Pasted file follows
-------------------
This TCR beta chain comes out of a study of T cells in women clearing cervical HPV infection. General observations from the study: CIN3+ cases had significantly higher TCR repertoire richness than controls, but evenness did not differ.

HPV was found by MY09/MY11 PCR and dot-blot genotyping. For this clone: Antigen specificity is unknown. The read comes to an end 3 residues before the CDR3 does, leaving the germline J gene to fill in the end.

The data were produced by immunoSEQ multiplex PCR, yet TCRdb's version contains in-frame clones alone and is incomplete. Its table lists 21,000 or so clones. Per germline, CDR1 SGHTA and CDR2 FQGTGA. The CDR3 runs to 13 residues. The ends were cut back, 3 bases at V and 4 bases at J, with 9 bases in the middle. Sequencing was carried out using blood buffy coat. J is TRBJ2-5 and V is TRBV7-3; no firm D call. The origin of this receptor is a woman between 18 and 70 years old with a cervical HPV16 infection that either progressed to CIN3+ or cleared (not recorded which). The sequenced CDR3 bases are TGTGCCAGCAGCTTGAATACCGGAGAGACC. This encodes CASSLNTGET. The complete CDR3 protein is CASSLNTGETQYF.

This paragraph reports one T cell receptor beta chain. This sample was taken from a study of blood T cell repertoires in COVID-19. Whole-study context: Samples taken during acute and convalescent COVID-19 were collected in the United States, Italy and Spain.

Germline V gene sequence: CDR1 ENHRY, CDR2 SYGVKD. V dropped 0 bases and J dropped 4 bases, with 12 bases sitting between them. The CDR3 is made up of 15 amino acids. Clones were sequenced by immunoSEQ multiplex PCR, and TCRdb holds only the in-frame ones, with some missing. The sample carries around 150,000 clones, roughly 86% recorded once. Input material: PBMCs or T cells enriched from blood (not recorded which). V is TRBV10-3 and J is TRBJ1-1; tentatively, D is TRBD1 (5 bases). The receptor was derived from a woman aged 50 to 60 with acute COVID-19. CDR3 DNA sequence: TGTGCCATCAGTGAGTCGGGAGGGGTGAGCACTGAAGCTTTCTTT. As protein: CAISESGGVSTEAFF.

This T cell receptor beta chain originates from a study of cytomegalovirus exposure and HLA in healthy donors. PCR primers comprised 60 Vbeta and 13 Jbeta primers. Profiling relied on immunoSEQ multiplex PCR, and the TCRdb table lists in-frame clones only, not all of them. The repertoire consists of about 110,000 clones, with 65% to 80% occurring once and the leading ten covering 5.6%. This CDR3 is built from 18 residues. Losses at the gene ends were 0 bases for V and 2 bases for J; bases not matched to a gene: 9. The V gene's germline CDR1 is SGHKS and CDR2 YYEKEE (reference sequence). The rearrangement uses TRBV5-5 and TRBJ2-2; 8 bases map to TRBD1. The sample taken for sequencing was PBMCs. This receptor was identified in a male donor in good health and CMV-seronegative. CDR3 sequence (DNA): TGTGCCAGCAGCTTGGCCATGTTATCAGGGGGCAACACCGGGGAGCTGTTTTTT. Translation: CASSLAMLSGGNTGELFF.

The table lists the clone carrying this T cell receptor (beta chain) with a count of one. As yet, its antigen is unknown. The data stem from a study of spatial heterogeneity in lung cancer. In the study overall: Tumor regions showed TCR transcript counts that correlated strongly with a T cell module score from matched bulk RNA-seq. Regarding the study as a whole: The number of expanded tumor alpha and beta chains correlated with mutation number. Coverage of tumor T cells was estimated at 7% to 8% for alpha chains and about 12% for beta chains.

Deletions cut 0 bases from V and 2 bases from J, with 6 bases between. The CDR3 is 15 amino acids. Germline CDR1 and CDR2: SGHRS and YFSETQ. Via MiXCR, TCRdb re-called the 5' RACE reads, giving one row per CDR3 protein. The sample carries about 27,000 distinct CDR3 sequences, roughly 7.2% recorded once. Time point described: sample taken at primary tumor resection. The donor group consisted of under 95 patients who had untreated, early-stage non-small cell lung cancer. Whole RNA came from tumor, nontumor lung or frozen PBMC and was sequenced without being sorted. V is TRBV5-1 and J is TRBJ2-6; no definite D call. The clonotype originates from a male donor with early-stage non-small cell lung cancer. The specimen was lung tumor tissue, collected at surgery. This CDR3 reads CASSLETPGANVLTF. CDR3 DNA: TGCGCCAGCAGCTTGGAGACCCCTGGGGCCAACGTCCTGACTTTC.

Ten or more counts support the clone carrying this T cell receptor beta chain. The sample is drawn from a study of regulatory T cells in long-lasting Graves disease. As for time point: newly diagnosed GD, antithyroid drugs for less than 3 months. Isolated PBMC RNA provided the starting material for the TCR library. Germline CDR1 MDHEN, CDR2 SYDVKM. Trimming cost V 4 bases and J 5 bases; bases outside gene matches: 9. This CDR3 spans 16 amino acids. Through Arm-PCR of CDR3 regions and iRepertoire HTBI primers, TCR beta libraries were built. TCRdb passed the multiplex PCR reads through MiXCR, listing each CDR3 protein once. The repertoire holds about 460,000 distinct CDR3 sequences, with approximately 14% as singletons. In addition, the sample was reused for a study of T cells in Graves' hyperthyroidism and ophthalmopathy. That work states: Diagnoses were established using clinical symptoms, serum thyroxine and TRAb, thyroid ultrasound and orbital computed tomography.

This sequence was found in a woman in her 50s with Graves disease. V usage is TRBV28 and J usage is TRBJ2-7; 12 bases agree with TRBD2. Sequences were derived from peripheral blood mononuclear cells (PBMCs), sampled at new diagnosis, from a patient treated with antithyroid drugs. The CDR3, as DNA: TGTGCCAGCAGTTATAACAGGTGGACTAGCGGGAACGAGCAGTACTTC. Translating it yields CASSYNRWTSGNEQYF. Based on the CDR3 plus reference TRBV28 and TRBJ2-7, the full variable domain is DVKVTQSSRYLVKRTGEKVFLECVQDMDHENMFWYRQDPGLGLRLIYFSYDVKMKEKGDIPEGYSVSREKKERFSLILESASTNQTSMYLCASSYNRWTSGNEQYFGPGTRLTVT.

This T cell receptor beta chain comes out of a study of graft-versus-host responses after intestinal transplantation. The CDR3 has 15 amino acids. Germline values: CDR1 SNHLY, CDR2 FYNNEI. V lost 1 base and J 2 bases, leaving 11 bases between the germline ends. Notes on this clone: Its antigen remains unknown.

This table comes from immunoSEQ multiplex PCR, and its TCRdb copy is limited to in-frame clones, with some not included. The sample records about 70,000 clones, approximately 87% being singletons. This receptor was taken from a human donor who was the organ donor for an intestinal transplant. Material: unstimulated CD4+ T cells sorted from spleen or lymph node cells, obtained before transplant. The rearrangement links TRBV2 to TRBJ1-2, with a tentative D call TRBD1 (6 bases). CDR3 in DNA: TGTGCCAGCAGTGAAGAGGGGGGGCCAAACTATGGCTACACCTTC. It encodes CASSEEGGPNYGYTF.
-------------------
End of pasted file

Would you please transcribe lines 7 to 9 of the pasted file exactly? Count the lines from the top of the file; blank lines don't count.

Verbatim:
The table lists the clone carrying this T cell receptor (beta chain) with a count of one. As yet, its antigen is unknown. The data stem from a study of spatial heterogeneity in lung cancer. In the study overall: Tumor regions showed TCR transcript counts that correlated strongly with a T cell module score from matched bulk RNA-seq. Regarding the study as a whole: The number of expanded tumor alpha and beta chains correlated with mutation number. Coverage of tumor T cells was estimated at 7% to 8% for alpha chains and about 12% for beta chains.

Deletions cut 0 bases from V and 2 bases from J, with 6 bases between. The CDR3 is 15 amino acids. Germline CDR1 and CDR2: SGHRS and YFSETQ. Via MiXCR, TCRdb re-called the 5' RACE reads, giving one row per CDR3 protein. The sample carries about 27,000 distinct CDR3 sequences, roughly 7.2% recorded once. Time point described: sample taken at primary tumor resection. The donor group consisted of under 95 patients who had untreated, early-stage non-small cell lung cancer. Whole RNA came from tumor, nontumor lung or frozen PBMC and was sequenced without being sorted. V is TRBV5-1 and J is TRBJ2-6; no definite D call. The clonotype originates from a male donor with early-stage non-small cell lung cancer. The specimen was lung tumor tissue, collected at surgery. This CDR3 reads CASSLETPGANVLTF. CDR3 DNA: TGCGCCAGCAGCTTGGAGACCCCTGGGGCCAACGTCCTGACTTTC.

Ten or more counts support the clone carrying this T cell receptor beta chain. The sample is drawn from a study of regulatory T cells in long-lasting Graves disease. As for time point: newly diagnosed GD, antithyroid drugs for less than 3 months. Isolated PBMC RNA provided the starting material for the TCR library. Germline CDR1 MDHEN, CDR2 SYDVKM. Trimming cost V 4 bases and J 5 bases; bases outside gene matches: 9. This CDR3 spans 16 amino acids. Through Arm-PCR of CDR3 regions and iRepertoire HTBI primers, TCR beta libraries were built. TCRdb passed the multiplex PCR reads through MiXCR, listing each CDR3 protein once. The repertoire holds about 460,000 distinct CDR3 sequences, with approximately 14% as singletons. In addition, the sample was reused for a study of T cells in Graves' hyperthyroidism and ophthalmopathy. That work states: Diagnoses were established using clinical symptoms, serum thyroxine and TRAb, thyroid ultrasound and orbital computed tomography.